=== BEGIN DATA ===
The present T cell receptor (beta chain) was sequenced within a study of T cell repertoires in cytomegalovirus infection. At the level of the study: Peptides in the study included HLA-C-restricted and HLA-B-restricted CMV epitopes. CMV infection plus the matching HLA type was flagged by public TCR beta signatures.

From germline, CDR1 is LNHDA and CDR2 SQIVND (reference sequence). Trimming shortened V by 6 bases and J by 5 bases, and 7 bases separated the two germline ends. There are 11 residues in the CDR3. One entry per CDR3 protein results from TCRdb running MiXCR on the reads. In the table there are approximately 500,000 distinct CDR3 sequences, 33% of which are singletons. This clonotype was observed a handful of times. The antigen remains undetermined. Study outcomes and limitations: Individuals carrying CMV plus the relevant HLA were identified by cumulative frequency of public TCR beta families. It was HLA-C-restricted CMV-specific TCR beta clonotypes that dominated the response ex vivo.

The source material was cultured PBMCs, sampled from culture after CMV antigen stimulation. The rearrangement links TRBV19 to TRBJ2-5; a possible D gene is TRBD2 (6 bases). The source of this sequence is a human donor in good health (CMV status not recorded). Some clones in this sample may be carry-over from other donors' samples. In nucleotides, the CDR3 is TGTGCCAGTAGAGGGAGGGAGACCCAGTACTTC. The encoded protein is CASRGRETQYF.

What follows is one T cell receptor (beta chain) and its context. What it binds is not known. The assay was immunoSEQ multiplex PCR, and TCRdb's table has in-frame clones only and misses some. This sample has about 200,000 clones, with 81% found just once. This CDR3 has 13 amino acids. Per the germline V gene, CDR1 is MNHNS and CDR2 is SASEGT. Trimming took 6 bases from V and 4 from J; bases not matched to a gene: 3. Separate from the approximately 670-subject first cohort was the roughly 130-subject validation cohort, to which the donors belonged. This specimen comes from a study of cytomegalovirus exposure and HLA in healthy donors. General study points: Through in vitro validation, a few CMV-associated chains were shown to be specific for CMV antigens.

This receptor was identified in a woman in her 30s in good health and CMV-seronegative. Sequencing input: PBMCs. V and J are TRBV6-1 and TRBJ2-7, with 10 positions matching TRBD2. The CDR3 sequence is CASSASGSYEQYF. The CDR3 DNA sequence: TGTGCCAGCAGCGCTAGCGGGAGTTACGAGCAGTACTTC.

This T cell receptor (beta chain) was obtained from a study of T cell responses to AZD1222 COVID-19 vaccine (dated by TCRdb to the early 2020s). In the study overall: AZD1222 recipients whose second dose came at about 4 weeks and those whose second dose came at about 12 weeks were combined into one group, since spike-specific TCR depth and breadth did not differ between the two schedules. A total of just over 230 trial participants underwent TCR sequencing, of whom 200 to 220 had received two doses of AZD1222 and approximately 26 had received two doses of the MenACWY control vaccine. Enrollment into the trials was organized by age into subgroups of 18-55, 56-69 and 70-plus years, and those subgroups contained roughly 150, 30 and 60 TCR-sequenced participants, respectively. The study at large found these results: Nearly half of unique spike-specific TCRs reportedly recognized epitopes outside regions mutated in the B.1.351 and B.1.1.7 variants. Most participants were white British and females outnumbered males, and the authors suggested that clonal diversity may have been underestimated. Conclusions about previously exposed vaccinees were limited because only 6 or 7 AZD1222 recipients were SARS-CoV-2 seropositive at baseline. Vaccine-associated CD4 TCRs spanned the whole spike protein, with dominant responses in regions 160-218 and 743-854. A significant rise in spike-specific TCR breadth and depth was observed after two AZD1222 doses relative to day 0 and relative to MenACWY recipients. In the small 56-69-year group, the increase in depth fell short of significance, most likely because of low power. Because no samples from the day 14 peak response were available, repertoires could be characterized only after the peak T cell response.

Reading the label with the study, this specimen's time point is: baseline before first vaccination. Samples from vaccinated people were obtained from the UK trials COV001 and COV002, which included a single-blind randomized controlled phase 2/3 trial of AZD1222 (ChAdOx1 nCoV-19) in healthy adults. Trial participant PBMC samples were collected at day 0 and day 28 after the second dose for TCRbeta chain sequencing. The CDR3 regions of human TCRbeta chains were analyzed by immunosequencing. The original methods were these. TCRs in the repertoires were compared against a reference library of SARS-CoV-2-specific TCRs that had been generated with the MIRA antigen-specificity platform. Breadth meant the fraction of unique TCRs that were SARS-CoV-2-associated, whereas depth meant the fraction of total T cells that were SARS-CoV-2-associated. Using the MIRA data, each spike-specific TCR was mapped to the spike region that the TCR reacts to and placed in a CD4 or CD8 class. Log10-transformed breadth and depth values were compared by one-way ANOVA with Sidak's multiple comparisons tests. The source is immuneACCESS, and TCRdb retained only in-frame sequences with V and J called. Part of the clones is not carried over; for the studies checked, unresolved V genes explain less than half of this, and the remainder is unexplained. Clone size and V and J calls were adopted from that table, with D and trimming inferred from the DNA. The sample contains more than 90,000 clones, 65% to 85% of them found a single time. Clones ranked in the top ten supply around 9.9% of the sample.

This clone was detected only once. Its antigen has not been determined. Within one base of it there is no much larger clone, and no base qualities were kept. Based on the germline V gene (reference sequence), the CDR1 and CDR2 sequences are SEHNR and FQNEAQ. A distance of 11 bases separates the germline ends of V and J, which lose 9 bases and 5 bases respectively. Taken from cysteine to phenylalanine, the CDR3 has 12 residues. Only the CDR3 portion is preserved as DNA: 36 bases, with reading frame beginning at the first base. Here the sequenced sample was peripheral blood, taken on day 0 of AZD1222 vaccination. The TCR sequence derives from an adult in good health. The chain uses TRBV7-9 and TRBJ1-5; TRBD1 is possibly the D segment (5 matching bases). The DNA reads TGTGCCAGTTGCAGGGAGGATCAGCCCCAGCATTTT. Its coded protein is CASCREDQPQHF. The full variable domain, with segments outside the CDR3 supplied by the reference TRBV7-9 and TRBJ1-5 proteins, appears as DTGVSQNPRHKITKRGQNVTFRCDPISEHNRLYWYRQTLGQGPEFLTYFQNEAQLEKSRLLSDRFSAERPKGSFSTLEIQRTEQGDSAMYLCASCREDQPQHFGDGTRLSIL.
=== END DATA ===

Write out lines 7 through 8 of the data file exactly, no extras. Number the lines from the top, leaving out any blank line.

Reading the label with the study, this specimen's time point is: baseline before first vaccination. Samples from vaccinated people were obtained from the UK trials COV001 and COV002, which included a single-blind randomized controlled phase 2/3 trial of AZD1222 (ChAdOx1 nCoV-19) in healthy adults. Trial participant PBMC samples were collected at day 0 and day 28 after the second dose for TCRbeta chain sequencing. The CDR3 regions of human TCRbeta chains were analyzed by immunosequencing. The original methods were these. TCRs in the repertoires were compared against a reference library of SARS-CoV-2-specific TCRs that had been generated with the MIRA antigen-specificity platform. Breadth meant the fraction of unique TCRs that were SARS-CoV-2-associated, whereas depth meant the fraction of total T cells that were SARS-CoV-2-associated. Using the MIRA data, each spike-specific TCR was mapped to the spike region that the TCR reacts to and placed in a CD4 or CD8 class. Log10-transformed breadth and depth values were compared by one-way ANOVA with Sidak's multiple comparisons tests. The source is immuneACCESS, and TCRdb retained only in-frame sequences with V and J called. Part of the clones is not carried over; for the studies checked, unresolved V genes explain less than half of this, and the remainder is unexplained. Clone size and V and J calls were adopted from that table, with D and trimming inferred from the DNA. The sample contains more than 90,000 clones, 65% to 85% of them found a single time. Clones ranked in the top ten supply around 9.9% of the sample.

This clone was detected only once. Its antigen has not been determined. Within one base of it there is no much larger clone, and no base qualities were kept. Based on the germline V gene (reference sequence), the CDR1 and CDR2 sequences are SEHNR and FQNEAQ. A distance of 11 bases separates the germline ends of V and J, which lose 9 bases and 5 bases respectively. Taken from cysteine to phenylalanine, the CDR3 has 12 residues. Only the CDR3 portion is preserved as DNA: 36 bases, with reading frame beginning at the first base. Here the sequenced sample was peripheral blood, taken on day 0 of AZD1222 vaccination. The TCR sequence derives from an adult in good health. The chain uses TRBV7-9 and TRBJ1-5; TRBD1 is possibly the D segment (5 matching bases). The DNA reads TGTGCCAGTTGCAGGGAGGATCAGCCCCAGCATTTT. Its coded protein is CASCREDQPQHF. The full variable domain, with segments outside the CDR3 supplied by the reference TRBV7-9 and TRBJ1-5 proteins, appears as DTGVSQNPRHKITKRGQNVTFRCDPISEHNRLYWYRQTLGQGPEFLTYFQNEAQLEKSRLLSDRFSAERPKGSFSTLEIQRTEQGDSAMYLCASCREDQPQHFGDGTRLSIL.